Describe a good sommelier's introduction or presentation of their list at a table.
First able introducing yourself, and make sure that you are going to be their exclusive sommelier that night. To present the winelist with the cover and the sommelier selection. Finally explain them that if they are any questions to don't hesitate.

When pairing 'Chef's' dishes with wines, what defines the process for you?
First I read the breakdown of the dish to get an idea of the flavours included and pick out a few wines that I think will work also I tend to select a few which aren't such an obvious match. Next we taste the dishes with the wines to find out which flavours and textures work well together.

Please describe your process for sourcing new wines.
First it's going to be an interest in a region to expand on my list. Then there is a all work on searching. Or sometimes it's just a 'coup de coeur'.

Selling wines by the glass. Your thoughts please.
It became very important, my wines by the glass list almost double. Light lunches and general target to look for quality without the quantity.

What are you really thinking when a customer sends a perfectly good wine back?
My politic is, I'm not going to make one of my guest drink a wine if he's not going to fully enjoy it.

What trends have you noticed in the wine market recently?
The new style of winelist that we see everywhere at the moment, all very interesting with their own touch. In Skylon we redesigned the all Grill winelist which is going to come out soon.

You are on that deserted island. Which two varietals do you plant?
Whahh. Depending of the terroir over there...

What's the key to developing staff to become well-trained to sell and serve wine?
Games and Incentive both makes the learning easier.

Do you have a favourite food and wine pairing?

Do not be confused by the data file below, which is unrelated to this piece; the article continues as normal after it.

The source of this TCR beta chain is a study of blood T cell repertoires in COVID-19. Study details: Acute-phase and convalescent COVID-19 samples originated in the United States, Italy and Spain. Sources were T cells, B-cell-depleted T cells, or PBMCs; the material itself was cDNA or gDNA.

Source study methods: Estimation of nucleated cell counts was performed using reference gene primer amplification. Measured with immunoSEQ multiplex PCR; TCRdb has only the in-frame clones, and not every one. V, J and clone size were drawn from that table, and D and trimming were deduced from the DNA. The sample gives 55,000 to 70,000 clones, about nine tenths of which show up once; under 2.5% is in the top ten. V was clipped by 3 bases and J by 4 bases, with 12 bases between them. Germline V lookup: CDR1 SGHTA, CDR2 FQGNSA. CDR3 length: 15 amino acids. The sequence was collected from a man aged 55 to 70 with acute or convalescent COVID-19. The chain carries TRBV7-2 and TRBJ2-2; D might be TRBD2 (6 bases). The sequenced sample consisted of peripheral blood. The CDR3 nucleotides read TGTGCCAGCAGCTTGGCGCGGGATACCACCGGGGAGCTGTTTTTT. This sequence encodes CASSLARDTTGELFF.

Champagne with Sorbet never disappoints.

And a most unusual food and wine pairing?
I did a trip to Sauterne. We tried oysters with chilli sauce to match the Sauterne.

How can customers get the best out of you? What should they be prepared to tell you and what questions should they ask?
It's easy. I arrived at the table knowing what they are having already. So - What would you recommend?.

Who is the one person you'd most like to share a bottle of wine with?
My close friend's, sommeliers.

How can budding wine enthusiasts practice their tasting skills at home? Any games, tricks, or tips?
Classic blind tasting with colleagues or friend are the best way.

What's the one thing you love most about your job?
The have the possibility to bring the curiosity to a guest table. Where do you see your future career path?
I have few project at the moment, the main one is to create winelist for different restaurant of the company. I really like to continue in that path.

Please describe your process for sourcing new wines.
I try to maintain good relationships with suppliers, so if they have something interesting they'll bring it in for me to taste. Otherwise I go to a lot of tastings so if any gaps in the wine list appear I can get something new in. Sometimes you just try something while on holiday etc, and decide it has to go on the list.